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Obsessive Compulsive Disorder


What is obsessive compulsive disorder?

Obsessive compulsive disorder (OCD) is an anxiety disorder that causes a person to have obsessions and compulsions. An obsession is an unwanted thought that stays in your mind most of the time. You cannot stop or control this thought. A compulsion is something you do and cannot stop doing because of the obsessive thought. You may become very anxious if you try to stop the compulsion.

What causes or increases my risk of OCD?

The exact cause of OCD is unknown. OCD may be caused by changes in brain chemicals that affect your mood. You may have an increased risk of OCD if other family members have it. A previous head injury or brain injury may also increase your risk. Stressful events, such as the death of a loved one or job change, may trigger OCD in some people.

What are the signs and symptoms of OCD?

  • You have repeated thoughts that you cannot control, such as a fear of dirt, germs, or intruders. You may have a behavior that you cannot stop, such as washing your hands over and over. You may have an obsession or compulsion about keeping your body or everything around you clean. You may check many times to see if your doors are locked.
  • The signs of OCD may be better or worse at times. You may feel that what you are thinking and doing is wrong, but you still need to do it. Instead of asking for help, you try to hide your thoughts or behaviors. You may not want to see or talk to anyone. Your thoughts and behaviors may prevent you from being able to do your daily activities.

How is OCD diagnosed and treated?

Your healthcare provider will ask you several questions about your thoughts and behaviors. Treatment may include any of the following:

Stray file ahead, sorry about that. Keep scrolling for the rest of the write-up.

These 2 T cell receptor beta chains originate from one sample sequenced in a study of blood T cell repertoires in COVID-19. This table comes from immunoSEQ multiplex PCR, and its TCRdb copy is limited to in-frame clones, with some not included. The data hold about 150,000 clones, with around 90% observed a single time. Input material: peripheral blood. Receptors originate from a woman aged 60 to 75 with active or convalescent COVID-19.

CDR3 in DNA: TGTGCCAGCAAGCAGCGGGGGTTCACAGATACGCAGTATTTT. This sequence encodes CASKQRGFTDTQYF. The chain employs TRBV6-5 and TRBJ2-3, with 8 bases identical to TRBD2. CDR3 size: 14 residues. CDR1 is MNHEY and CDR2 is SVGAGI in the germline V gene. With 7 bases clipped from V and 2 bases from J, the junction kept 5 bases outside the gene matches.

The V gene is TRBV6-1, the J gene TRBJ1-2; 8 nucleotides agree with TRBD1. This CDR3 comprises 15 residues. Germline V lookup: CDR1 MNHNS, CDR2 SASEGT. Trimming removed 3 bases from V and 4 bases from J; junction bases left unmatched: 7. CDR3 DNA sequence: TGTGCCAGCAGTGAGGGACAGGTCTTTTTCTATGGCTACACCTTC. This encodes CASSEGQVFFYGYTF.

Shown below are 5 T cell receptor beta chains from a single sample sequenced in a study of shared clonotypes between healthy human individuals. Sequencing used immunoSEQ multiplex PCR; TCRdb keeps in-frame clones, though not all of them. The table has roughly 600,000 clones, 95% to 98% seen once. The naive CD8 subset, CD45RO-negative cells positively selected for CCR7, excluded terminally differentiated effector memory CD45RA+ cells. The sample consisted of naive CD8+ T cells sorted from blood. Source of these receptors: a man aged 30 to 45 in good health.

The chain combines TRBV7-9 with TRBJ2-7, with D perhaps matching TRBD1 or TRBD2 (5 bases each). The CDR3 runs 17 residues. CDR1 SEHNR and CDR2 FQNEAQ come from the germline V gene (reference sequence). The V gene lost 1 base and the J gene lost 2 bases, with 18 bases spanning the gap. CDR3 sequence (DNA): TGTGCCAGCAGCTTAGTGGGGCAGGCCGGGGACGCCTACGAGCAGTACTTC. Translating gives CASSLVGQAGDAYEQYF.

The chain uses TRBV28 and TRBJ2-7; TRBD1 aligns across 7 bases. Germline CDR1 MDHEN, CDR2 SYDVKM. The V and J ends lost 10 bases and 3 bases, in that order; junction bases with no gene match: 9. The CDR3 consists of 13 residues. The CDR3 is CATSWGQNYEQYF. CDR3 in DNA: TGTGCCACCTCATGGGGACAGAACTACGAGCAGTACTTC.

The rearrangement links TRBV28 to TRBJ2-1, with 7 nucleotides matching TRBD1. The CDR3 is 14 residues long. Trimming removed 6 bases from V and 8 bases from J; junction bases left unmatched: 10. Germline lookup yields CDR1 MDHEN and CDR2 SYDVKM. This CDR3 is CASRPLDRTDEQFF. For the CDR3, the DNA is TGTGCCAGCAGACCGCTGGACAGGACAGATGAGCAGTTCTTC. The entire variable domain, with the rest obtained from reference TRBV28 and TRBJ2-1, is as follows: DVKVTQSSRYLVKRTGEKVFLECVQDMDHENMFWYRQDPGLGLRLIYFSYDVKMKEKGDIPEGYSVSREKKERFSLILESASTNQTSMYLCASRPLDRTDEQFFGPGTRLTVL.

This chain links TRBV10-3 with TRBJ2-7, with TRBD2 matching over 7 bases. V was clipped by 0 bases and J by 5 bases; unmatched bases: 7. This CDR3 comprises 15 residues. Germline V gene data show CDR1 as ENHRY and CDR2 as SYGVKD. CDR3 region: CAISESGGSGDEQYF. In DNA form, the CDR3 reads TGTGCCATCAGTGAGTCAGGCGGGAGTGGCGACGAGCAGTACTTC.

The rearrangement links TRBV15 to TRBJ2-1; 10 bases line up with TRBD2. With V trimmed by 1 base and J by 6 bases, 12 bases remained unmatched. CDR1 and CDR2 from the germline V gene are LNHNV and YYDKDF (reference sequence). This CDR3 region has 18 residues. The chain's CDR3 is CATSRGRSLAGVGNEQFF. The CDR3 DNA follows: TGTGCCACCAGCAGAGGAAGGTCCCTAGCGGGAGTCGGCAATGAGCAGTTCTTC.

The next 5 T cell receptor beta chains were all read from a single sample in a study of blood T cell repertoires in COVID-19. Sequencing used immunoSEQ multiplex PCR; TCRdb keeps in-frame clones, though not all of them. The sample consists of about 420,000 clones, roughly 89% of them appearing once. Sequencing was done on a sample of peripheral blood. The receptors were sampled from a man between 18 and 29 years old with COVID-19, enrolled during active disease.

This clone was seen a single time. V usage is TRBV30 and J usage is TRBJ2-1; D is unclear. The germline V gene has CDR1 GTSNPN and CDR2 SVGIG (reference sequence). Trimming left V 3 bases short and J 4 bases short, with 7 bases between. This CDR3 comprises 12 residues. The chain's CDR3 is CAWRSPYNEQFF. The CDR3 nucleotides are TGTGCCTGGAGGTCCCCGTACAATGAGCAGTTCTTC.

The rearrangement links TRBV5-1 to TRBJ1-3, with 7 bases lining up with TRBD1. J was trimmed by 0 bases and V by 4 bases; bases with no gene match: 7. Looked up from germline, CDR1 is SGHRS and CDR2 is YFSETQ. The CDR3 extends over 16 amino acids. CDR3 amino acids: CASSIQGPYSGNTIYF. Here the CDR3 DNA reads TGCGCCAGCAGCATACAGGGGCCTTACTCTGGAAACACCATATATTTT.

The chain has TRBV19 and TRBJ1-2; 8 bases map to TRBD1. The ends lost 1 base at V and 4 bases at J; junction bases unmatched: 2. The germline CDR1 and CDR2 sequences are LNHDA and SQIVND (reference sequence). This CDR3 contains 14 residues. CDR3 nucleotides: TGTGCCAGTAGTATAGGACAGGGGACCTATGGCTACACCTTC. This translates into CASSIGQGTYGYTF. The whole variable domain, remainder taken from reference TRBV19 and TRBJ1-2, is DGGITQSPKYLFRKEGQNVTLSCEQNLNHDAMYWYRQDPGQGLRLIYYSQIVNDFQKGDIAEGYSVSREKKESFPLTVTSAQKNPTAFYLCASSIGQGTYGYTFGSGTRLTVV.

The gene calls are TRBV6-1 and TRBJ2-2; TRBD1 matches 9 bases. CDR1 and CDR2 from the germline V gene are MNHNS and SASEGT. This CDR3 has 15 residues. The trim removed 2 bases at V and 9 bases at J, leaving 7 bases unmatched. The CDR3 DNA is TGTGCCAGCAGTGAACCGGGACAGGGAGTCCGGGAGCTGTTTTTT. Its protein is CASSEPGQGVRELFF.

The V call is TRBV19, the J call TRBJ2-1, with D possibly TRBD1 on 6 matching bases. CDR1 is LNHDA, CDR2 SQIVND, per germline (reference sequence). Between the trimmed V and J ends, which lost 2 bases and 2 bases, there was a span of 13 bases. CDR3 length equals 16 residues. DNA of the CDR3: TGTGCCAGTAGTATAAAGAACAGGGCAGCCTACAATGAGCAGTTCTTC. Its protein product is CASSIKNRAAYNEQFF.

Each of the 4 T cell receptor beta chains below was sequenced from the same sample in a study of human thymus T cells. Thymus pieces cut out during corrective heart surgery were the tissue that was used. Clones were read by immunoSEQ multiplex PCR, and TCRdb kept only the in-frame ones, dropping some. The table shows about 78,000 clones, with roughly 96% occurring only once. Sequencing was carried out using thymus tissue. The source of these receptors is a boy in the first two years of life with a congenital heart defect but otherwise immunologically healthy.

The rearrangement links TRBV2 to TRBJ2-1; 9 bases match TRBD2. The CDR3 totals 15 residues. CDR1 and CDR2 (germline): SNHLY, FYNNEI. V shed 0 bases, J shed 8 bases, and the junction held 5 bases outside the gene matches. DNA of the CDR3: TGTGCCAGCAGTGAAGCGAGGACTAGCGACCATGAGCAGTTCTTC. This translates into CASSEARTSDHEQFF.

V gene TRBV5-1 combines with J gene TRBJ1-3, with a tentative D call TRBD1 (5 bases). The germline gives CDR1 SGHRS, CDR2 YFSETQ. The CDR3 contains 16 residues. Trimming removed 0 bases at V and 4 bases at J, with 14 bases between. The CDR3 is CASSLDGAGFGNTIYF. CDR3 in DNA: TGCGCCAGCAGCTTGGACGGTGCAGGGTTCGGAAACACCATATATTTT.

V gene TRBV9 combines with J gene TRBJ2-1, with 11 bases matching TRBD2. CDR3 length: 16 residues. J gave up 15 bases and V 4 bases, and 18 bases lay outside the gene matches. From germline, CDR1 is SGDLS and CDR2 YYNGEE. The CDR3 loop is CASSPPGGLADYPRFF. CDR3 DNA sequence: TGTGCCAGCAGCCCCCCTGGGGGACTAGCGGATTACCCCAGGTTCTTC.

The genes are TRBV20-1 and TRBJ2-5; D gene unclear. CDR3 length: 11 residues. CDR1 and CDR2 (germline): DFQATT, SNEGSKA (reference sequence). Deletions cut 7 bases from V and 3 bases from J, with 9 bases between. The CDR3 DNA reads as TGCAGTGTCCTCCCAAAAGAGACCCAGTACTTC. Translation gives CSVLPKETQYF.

• Medicines , such as antidepressants, may be given to treat the symptoms of OCD. You may need to take this medicine for several weeks before you begin to feel better. Tell your healthcare provider about any side effects or problems you have with your medicine. Sometimes the type or amount of medicine may need to be changed. Other medicines may also be given.
  • Therapy may be used to treat your OCD. A therapist will help you learn to cope with your thoughts and feelings. This can be done alone or in a group. It may also be done with family members or a significant other.

When should I contact my healthcare provider?

  • You are not able to sleep well or are sleeping more than usual.
  • You cannot eat or are eating more than usual.
  • You cannot make it to your next appointment.
  • You have questions or concerns about your condition or care.

When should I seek immediate care or call 911?

  • You think about harming yourself or someone else.

Care Agreement

You have the right to help plan your care. Learn about your health condition and how it may be treated. Discuss treatment options with your healthcare providers to decide what care you want to receive. You always have the right to refuse treatment. The above information is an educational aid only. It is not intended as medical advice for individual conditions or treatments. Talk to your doctor, nurse or pharmacist before following any medical regimen to see if it is safe and effective for you.

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Further information

Always consult your healthcare provider to ensure the information displayed on this page applies to your personal circumstances.

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